Archer was inactive for most of 1965 and closed out the year with a dubious loss to Don Fullmer in Boston. Still, a longstanding kvetching campaign engineered by Jimmy Archer—one that included snarky ads placed in local newspapers—finally drove Emile Griffith, who had beaten Dick Tiger for the middleweight crown in April 1966, to offer Archer what he wanted more than anything: a shot at history.
On July 13, 1966, Griffith and Archer headlined Madison Square Garden, where more than thirteen thousand raucous spectators braved a 100-degree summer day to watch two of the most popular fighters in New York City create their own mini-inferno in the ring. After fifteen seesaw rounds, Griffith was declared the winner by majority decision. It was a close fight, with Archer opening up an early lead and Griffith bullyragging through the middle rounds, but the last third of the bout belonged to the champion. All those long years of waiting had led Archer to his bitterest defeat yet.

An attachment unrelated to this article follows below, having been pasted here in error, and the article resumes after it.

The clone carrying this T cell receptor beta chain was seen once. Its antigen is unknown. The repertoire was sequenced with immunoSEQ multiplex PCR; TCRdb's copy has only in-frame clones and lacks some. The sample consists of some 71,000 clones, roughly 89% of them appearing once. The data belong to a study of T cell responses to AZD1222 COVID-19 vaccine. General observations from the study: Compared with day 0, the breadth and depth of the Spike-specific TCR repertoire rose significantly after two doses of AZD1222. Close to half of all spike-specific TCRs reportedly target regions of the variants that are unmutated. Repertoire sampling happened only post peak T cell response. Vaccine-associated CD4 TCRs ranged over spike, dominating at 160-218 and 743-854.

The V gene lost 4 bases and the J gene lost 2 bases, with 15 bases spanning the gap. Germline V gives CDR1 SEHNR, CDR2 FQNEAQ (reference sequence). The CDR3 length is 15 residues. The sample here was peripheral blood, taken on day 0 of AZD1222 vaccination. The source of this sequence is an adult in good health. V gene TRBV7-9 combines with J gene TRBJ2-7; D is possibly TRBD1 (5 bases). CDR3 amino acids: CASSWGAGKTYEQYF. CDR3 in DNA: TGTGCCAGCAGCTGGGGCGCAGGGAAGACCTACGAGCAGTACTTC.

Seven months later, on January 23, 1967, Griffith repeated, scoring a unanimous decision over a more defensive Archer. This time a crowd of 14,838, most of them rooting for Archer, packed the Garden, and just as they had the previous summer, they left disappointed with the decision. “I thought I won both fights,” Archer told The Ring in 2001. “But he was a great fighter and he’s a nice person. Today, it doesn’t mean anything.” Back then, however, it must have meant everything. Joey Archer never fought again.